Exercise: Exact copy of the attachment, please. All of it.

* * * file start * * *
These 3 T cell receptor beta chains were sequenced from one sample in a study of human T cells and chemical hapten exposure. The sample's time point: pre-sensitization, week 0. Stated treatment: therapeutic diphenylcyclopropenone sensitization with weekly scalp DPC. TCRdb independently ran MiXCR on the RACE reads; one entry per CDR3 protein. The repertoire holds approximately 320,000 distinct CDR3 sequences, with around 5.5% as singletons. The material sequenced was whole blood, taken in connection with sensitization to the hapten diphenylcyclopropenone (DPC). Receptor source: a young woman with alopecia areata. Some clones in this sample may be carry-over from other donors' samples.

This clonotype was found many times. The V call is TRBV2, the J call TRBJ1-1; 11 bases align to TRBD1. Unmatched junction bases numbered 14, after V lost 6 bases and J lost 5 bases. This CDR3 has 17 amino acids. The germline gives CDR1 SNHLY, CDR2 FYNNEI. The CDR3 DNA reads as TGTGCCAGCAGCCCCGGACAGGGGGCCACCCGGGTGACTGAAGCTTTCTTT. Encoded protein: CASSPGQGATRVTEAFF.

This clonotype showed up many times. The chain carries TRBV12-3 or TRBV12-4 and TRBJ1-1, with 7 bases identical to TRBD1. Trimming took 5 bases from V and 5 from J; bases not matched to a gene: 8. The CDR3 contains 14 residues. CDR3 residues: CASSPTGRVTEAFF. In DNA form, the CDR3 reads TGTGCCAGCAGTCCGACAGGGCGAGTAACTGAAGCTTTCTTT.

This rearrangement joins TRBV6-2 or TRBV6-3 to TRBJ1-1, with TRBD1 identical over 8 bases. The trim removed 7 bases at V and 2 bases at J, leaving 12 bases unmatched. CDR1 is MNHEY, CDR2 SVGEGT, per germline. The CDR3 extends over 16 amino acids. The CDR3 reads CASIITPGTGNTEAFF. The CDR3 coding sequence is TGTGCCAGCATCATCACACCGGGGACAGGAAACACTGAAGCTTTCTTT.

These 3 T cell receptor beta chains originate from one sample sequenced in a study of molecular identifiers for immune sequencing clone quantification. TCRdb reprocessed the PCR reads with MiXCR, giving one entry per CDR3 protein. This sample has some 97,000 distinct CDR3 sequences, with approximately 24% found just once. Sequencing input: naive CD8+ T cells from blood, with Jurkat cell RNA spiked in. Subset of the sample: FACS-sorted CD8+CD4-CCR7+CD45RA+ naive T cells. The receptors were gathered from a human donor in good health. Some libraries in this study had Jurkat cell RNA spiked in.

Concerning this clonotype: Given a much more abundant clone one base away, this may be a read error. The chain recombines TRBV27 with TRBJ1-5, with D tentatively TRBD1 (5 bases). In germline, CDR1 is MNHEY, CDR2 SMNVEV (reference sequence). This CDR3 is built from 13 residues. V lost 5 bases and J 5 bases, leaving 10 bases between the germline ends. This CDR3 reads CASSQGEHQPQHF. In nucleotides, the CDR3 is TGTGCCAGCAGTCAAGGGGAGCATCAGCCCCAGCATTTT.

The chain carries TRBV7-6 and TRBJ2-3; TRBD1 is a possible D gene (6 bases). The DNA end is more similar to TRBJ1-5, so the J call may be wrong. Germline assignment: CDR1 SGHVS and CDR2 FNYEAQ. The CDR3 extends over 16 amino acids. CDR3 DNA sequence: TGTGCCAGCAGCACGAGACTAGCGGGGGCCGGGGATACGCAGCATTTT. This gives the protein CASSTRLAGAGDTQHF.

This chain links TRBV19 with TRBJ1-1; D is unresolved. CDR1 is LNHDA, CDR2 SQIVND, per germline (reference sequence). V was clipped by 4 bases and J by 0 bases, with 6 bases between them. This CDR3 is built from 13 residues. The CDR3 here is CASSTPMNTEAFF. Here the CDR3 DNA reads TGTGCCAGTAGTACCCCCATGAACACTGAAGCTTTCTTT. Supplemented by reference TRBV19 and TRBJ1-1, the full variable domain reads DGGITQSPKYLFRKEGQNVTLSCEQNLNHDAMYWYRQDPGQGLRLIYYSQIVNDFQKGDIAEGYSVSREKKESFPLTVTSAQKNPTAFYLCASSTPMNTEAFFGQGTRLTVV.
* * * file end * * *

These 3 T cell receptor beta chains were sequenced from one sample in a study of human T cells and chemical hapten exposure. The sample's time point: pre-sensitization, week 0. Stated treatment: therapeutic diphenylcyclopropenone sensitization with weekly scalp DPC. TCRdb independently ran MiXCR on the RACE reads; one entry per CDR3 protein. The repertoire holds approximately 320,000 distinct CDR3 sequences, with around 5.5% as singletons. The material sequenced was whole blood, taken in connection with sensitization to the hapten diphenylcyclopropenone (DPC). Receptor source: a young woman with alopecia areata. Some clones in this sample may be carry-over from other donors' samples.

This clonotype was found many times. The V call is TRBV2, the J call TRBJ1-1; 11 bases align to TRBD1. Unmatched junction bases numbered 14, after V lost 6 bases and J lost 5 bases. This CDR3 has 17 amino acids. The germline gives CDR1 SNHLY, CDR2 FYNNEI. The CDR3 DNA reads as TGTGCCAGCAGCCCCGGACAGGGGGCCACCCGGGTGACTGAAGCTTTCTTT. Encoded protein: CASSPGQGATRVTEAFF.

This clonotype showed up many times. The chain carries TRBV12-3 or TRBV12-4 and TRBJ1-1, with 7 bases identical to TRBD1. Trimming took 5 bases from V and 5 from J; bases not matched to a gene: 8. The CDR3 contains 14 residues. CDR3 residues: CASSPTGRVTEAFF. In DNA form, the CDR3 reads TGTGCCAGCAGTCCGACAGGGCGAGTAACTGAAGCTTTCTTT.

This rearrangement joins TRBV6-2 or TRBV6-3 to TRBJ1-1, with TRBD1 identical over 8 bases. The trim removed 7 bases at V and 2 bases at J, leaving 12 bases unmatched. CDR1 is MNHEY, CDR2 SVGEGT, per germline. The CDR3 extends over 16 amino acids. The CDR3 reads CASIITPGTGNTEAFF. The CDR3 coding sequence is TGTGCCAGCATCATCACACCGGGGACAGGAAACACTGAAGCTTTCTTT.

These 3 T cell receptor beta chains originate from one sample sequenced in a study of molecular identifiers for immune sequencing clone quantification. TCRdb reprocessed the PCR reads with MiXCR, giving one entry per CDR3 protein. This sample has some 97,000 distinct CDR3 sequences, with approximately 24% found just once. Sequencing input: naive CD8+ T cells from blood, with Jurkat cell RNA spiked in. Subset of the sample: FACS-sorted CD8+CD4-CCR7+CD45RA+ naive T cells. The receptors were gathered from a human donor in good health. Some libraries in this study had Jurkat cell RNA spiked in.

Concerning this clonotype: Given a much more abundant clone one base away, this may be a read error. The chain recombines TRBV27 with TRBJ1-5, with D tentatively TRBD1 (5 bases). In germline, CDR1 is MNHEY, CDR2 SMNVEV (reference sequence). This CDR3 is built from 13 residues. V lost 5 bases and J 5 bases, leaving 10 bases between the germline ends. This CDR3 reads CASSQGEHQPQHF. In nucleotides, the CDR3 is TGTGCCAGCAGTCAAGGGGAGCATCAGCCCCAGCATTTT.

The chain carries TRBV7-6 and TRBJ2-3; TRBD1 is a possible D gene (6 bases). The DNA end is more similar to TRBJ1-5, so the J call may be wrong. Germline assignment: CDR1 SGHVS and CDR2 FNYEAQ. The CDR3 extends over 16 amino acids. CDR3 DNA sequence: TGTGCCAGCAGCACGAGACTAGCGGGGGCCGGGGATACGCAGCATTTT. This gives the protein CASSTRLAGAGDTQHF.

This chain links TRBV19 with TRBJ1-1; D is unresolved. CDR1 is LNHDA, CDR2 SQIVND, per germline (reference sequence). V was clipped by 4 bases and J by 0 bases, with 6 bases between them. This CDR3 is built from 13 residues. The CDR3 here is CASSTPMNTEAFF. Here the CDR3 DNA reads TGTGCCAGTAGTACCCCCATGAACACTGAAGCTTTCTTT. Supplemented by reference TRBV19 and TRBJ1-1, the full variable domain reads DGGITQSPKYLFRKEGQNVTLSCEQNLNHDAMYWYRQDPGQGLRLIYYSQIVNDFQKGDIAEGYSVSREKKESFPLTVTSAQKNPTAFYLCASSTPMNTEAFFGQGTRLTVV.